US and Iraqi army soldiers patrol an area in Baghdad's al-Karrada neighborhood (File) The U.S. military says nearly 162,000 American troops are now in Iraq, more than at any other stage of the war.
A Pentagon spokesman, Bryan Whitman, said new troop arrivals are temporarily raising the number of U.S. forces above the 161,000 who helped secure the 2005 Iraqi elections.
The spokesman said the number of troops would fluctuate up from 156,000 in the coming months as troops rotate in and out of their deployments.
In New York City Tuesday, diplomats at the United Nations discussed expanding the U.N.'s political role in Iraq.
A U.N. official, Under Secretary-General Lynn Pascoe, said there is wide support for increasing the number of U.N. staffers in Iraq from 65 to 95. The U.S. ambassador to the United Nations, Zalmay Khalilzad, said the body can promote national reconciliation in Iraq and reduce regional disagreements.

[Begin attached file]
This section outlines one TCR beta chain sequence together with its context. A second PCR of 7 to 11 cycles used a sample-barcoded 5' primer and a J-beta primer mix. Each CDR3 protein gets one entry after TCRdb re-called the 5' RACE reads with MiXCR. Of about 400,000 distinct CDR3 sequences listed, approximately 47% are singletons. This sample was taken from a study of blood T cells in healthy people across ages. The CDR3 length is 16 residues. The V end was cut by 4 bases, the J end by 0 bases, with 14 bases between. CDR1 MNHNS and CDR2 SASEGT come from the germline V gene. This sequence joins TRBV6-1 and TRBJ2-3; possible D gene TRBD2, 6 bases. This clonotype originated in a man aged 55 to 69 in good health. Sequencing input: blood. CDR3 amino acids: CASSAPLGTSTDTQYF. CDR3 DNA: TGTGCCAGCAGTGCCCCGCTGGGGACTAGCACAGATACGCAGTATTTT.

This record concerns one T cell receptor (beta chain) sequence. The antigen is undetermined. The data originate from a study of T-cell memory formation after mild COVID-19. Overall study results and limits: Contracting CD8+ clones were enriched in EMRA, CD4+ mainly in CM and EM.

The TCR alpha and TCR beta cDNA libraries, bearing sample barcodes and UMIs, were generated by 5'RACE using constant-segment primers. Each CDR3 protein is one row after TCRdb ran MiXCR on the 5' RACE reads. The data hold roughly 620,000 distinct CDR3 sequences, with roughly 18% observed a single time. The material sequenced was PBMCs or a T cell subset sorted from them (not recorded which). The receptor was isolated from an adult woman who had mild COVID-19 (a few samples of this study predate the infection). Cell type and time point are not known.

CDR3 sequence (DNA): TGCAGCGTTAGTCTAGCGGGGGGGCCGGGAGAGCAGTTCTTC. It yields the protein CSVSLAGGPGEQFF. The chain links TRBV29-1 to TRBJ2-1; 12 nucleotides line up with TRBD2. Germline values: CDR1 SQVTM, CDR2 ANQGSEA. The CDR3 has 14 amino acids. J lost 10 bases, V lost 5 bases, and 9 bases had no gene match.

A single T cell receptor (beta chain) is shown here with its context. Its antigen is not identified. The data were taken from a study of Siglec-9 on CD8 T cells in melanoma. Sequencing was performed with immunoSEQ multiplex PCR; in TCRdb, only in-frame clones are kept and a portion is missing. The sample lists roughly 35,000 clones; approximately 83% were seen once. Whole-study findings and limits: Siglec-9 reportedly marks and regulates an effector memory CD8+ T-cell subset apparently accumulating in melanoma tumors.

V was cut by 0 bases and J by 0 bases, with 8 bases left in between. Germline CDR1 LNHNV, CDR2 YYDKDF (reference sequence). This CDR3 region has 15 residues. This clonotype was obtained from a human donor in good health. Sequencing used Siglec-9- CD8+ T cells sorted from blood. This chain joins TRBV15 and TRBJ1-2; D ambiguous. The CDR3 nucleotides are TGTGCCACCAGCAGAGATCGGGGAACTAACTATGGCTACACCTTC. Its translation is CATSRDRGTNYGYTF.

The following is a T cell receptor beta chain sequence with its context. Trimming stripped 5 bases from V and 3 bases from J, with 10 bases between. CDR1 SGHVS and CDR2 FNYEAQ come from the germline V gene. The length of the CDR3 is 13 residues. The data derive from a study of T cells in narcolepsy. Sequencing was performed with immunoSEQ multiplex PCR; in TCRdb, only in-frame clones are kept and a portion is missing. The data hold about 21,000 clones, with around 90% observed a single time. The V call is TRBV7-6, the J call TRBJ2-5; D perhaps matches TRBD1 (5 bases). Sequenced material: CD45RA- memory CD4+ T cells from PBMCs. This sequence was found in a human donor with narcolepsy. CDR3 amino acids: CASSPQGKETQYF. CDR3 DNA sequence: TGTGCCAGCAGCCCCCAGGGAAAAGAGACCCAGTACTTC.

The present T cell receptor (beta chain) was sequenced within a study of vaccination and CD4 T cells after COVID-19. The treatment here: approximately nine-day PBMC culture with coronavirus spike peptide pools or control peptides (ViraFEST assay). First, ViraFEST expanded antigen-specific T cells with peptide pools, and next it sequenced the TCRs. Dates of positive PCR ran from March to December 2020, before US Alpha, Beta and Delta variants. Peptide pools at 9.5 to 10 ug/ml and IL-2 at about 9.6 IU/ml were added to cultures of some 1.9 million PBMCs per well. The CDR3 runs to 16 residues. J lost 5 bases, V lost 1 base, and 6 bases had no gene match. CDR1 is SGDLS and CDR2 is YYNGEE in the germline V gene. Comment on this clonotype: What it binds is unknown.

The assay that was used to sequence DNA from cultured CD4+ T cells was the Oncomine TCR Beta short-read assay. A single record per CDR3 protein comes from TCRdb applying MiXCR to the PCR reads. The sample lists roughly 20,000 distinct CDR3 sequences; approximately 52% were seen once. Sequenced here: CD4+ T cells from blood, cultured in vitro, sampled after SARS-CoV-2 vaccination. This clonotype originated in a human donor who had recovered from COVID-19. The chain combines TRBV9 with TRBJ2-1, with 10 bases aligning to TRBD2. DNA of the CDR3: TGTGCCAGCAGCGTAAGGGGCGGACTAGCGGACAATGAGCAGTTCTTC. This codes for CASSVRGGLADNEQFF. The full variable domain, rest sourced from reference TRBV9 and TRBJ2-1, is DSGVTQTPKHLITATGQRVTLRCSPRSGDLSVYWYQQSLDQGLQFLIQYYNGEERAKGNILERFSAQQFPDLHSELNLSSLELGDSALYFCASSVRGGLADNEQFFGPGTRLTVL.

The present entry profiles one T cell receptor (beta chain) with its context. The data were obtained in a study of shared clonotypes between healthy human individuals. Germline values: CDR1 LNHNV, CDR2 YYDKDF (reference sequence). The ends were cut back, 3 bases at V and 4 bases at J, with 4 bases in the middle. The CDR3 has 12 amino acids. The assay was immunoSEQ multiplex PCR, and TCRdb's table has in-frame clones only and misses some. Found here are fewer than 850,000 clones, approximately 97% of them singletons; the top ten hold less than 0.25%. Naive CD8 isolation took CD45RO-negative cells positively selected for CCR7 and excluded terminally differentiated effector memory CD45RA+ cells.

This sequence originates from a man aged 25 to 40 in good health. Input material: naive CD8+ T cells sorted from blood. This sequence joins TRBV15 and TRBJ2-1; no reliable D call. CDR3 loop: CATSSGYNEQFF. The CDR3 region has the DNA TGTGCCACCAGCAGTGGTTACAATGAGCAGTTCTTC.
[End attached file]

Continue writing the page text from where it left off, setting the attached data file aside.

In Ankara Tuesday, the leaders of Turkey and Iraq agreed to work together to remove the rebel Kurdistan Workers' Party (PKK) from Iraq.
Turkish Prime Minister Tayyip Erdogan and Iraqi Prime Minister Nouri al-Maliki discussed ways of dealing with the PKK. The two leaders described their wide-ranging talks as positive.
Turkey says the PKK uses bases in northern Iraq to launch attacks inside Turkey. The head of northern Iraq's Kurdish administration, Massoud Barzani, has rejected Turkey's demands to crack down on PKK guerrillas.
Turkey has previously threatened cross border raids to deal with the PKK. But the United States and Iraq say such operations could destabilize Iraq's relatively calm Kurdish north.
Mr. Maliki heads to Iran Wednesday.
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